Thursday, December 1, 2011

A Bit of Catching Up...

The plan was to finish up outstanding projects but instead, I have started others along the way.  Some of the new projects, as well as some of the old (er) projects have been completed.  I can't say that I'm completely satisfied with how they turned out but, I now know how to make those less than ideal items better should I decide to attempt them again.  (I tried to make a small bench/box without measurements beforehand.  I need to take a photo of that one to share for sure...we all could use a laugh from time to time, right?)

 The pink and brown jumper was my most recent project.  It was completed in less than 3 days.  It started out to be this dress .  I followed the pattern and wound up unraveling it twice due to sizing issues.  Since I wasn't up to dickering with the stitches, I opted to save that pattern for another day and embark on a creation of my own.  It began with a crocheted rope or cord that was made long enough to go around the subject (my granddaughter) at mid chest area (think empire waist).  Then, working in the loops along one edge of the rope/cord, and using the shell pattern from the dress originally planned, I made the skirt portion, working back and forth for several rows before connecting and working in the round.  After finishing off the skirt, I began the bodice.  I made another rope/cord long enough for the neckline.  Working in the loops along one edge and with this type pattern in mind, made the bodice to fit her, working back and forth or side to side (however it's termed working from one edge to the other).  When the bodice was long enough, I attached it to the skirt and continued on to the pants (minus the waistband), again, working side to side until the length of the opening lined up the the opening of the skirt.  Then, worked them in the round.  I made a few decreases while doing the legs to taper them a bit.  Basic bow with contrasting disc were made and attached to one side of back.  A length of rope/cord was made and attached to opposite side from the bows at back opening so that there were two loops large enough to fit the bows through snugly...the bows and loops were the closures.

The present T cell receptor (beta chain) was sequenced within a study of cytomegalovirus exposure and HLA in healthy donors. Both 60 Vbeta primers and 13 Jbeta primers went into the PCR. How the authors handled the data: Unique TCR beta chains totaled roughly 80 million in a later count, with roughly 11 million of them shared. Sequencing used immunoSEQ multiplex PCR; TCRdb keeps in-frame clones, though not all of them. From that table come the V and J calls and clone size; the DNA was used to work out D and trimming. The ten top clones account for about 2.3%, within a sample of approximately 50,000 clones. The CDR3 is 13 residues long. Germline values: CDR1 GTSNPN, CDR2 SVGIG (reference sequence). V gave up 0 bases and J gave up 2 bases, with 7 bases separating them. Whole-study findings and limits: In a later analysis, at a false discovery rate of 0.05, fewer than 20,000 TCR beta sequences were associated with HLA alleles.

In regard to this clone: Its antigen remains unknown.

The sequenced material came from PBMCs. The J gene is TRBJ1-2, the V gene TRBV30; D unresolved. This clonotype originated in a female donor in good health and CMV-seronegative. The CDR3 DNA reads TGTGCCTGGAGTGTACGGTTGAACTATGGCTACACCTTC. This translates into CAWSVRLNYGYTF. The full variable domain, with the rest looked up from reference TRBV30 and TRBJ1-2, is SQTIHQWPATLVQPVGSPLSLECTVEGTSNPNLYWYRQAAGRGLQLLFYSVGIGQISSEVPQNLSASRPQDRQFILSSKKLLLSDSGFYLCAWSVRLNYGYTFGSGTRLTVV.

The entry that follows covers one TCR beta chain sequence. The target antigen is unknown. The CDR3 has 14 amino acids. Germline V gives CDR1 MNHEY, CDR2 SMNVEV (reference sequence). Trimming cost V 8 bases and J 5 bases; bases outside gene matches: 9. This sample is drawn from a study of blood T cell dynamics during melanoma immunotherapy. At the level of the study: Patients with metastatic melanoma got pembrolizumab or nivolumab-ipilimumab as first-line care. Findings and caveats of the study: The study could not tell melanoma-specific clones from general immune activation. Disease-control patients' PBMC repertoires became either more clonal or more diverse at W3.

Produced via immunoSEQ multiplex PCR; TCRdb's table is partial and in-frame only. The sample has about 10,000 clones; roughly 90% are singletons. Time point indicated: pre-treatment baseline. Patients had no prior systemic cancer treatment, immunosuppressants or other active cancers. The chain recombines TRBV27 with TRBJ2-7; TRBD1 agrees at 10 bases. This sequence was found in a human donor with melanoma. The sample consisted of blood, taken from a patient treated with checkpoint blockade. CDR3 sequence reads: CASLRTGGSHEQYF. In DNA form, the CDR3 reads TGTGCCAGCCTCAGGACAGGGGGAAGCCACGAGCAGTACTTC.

I'm sorry I don't have a pattern for it but, patterns, like the ones above (hyperlinks), were pieced together to create it.

This sweater (you may have to sign up (it's free) for the pattern), including the assembly time,  is one of  the easiest, fastest working pattern I have ever made.  It can definitely be completed in one good (good = a long stretch of  time to devote to the project only) day.

These pants can be completed so quickly that, as long as the pattern is followed, one can have several pairs made by the end of the day (given, the day has been a good one)

These were made with the same pattern but instead of making a ribbing at the bottom of each leg, I incorporated a version of the crocodile stitch.

I still need to tidy up my tails of yarn and add a closure to this sweater.  I'm all for all in one designs...little or no piece work and fast working ones, like this one, are ideal for gifts and make for a productive donation season as well.

Another pair of pants using the above pants pattern (hyperlink shared above).  With these, I came to a crossroads.  Do I work in the discolored (another color had made its' way into the white during manufacturing) yarn or do I stop, tie a knot and continue?  I chose to continue with the discoloration.  As it turn out, there were multiple areas in the yarn that were discolored and I would've wound up with several knots that I would've had to disguise.  Either way, it would've resulted in a visual disruption.

I absolutely LOVE this pattern!  I kept buying yarn just so I could see it in another color!  I did have problems with the pattern.  The problems were actually with me, the reader, and not the pattern.  The pattern is perfect as is.  If you try it, there may be some trouble areas around row 5 and again at row 7.  If you find yourself getting aggravated 'cause it just ain't workin'...unravel it to the point before it jumped track, put the piece down and REREAD the pattern sloooooooowly.  The pattern is gorgeous and well worth the time it takes to understand and complete it.  I know not everyone has difficulty with it but for those who do, know the trouble is not in the pattern.

This is a fast working, interesting pattern

This is another pattern by the same creator of the cabled hat above.  I love all of her hat patterns!

The afghan below was made using the beautiful pattern from and an absurd amount of green and rust colored yarn I had in my yarn box and had so long I don't even know why I bought it.

Wednesday, October 26, 2011

Back to the program